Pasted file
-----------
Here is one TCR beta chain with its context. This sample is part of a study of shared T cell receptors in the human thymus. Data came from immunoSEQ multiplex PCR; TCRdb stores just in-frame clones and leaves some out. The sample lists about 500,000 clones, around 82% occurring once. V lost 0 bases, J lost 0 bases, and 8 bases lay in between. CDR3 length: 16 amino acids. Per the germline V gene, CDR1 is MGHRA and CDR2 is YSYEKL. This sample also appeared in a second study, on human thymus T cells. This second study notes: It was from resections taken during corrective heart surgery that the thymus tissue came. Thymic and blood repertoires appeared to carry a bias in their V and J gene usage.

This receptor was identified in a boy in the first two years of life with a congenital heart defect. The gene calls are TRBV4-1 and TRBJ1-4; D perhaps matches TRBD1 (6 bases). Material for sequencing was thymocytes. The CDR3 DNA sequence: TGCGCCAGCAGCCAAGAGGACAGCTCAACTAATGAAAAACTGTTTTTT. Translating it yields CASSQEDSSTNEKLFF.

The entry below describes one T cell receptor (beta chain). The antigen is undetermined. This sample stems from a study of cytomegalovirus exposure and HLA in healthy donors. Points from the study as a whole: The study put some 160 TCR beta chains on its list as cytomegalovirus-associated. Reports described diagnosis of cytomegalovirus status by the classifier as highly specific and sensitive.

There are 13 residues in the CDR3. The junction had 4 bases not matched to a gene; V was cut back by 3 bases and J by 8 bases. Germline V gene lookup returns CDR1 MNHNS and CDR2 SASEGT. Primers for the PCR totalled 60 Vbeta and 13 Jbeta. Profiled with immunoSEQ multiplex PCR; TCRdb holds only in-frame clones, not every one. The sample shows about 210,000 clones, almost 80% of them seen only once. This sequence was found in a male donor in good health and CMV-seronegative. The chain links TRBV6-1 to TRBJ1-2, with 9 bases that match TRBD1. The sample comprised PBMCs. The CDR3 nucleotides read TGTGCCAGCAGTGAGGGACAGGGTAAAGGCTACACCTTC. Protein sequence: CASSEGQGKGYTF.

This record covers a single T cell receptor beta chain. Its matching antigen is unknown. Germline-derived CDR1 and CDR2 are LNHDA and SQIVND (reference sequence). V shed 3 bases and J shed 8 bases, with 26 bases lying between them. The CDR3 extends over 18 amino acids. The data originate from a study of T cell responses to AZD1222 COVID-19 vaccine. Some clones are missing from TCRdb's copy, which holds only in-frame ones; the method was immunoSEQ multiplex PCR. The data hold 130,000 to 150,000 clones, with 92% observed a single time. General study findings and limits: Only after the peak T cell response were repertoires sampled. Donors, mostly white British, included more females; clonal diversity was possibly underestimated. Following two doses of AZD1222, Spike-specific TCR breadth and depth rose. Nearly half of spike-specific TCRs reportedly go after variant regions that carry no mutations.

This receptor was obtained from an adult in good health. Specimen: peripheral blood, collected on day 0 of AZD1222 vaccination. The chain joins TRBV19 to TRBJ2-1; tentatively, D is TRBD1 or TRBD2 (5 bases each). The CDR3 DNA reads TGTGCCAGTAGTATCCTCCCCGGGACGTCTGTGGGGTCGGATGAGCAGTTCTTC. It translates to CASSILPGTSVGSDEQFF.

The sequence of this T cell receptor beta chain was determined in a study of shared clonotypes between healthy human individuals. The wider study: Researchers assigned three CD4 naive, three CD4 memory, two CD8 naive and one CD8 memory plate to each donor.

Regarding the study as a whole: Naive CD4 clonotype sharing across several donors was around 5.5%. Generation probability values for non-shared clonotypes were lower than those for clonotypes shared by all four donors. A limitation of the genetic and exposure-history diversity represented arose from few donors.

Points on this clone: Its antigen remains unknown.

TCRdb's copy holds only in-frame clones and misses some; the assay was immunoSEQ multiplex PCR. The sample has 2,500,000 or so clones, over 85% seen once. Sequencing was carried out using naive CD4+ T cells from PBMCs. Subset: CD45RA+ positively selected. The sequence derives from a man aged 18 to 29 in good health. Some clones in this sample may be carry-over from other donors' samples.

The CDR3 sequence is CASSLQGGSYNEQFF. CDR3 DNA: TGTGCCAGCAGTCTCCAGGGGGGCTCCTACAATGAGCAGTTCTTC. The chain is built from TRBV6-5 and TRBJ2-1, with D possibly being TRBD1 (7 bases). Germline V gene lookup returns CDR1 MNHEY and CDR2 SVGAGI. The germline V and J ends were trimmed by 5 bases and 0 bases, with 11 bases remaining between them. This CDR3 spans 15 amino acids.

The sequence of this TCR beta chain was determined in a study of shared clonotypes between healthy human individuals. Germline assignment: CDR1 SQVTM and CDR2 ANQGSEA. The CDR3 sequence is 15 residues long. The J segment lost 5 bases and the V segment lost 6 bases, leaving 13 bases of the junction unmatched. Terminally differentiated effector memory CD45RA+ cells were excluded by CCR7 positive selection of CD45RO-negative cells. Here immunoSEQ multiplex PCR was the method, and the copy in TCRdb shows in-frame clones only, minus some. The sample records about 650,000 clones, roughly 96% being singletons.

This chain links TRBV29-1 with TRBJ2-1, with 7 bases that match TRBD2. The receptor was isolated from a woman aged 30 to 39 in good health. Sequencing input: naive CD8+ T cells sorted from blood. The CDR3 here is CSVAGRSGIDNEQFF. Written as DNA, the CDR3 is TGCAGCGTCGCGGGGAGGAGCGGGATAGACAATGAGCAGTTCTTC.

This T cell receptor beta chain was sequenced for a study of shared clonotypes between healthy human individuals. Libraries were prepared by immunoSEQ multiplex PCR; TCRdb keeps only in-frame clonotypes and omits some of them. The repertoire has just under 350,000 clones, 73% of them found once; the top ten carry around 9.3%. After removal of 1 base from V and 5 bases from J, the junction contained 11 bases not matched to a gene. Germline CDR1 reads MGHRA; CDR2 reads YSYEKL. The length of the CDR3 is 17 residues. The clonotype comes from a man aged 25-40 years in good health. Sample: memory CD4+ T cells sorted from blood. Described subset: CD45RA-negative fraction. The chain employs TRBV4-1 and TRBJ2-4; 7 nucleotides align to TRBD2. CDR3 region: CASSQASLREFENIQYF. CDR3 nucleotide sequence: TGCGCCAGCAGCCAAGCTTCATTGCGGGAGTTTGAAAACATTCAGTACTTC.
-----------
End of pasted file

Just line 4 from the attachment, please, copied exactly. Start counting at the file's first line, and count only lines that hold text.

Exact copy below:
There are 13 residues in the CDR3. The junction had 4 bases not matched to a gene; V was cut back by 3 bases and J by 8 bases. Germline V gene lookup returns CDR1 MNHNS and CDR2 SASEGT. Primers for the PCR totalled 60 Vbeta and 13 Jbeta. Profiled with immunoSEQ multiplex PCR; TCRdb holds only in-frame clones, not every one. The sample shows about 210,000 clones, almost 80% of them seen only once. This sequence was found in a male donor in good health and CMV-seronegative. The chain links TRBV6-1 to TRBJ1-2, with 9 bases that match TRBD1. The sample comprised PBMCs. The CDR3 nucleotides read TGTGCCAGCAGTGAGGGACAGGGTAAAGGCTACACCTTC. Protein sequence: CASSEGQGKGYTF.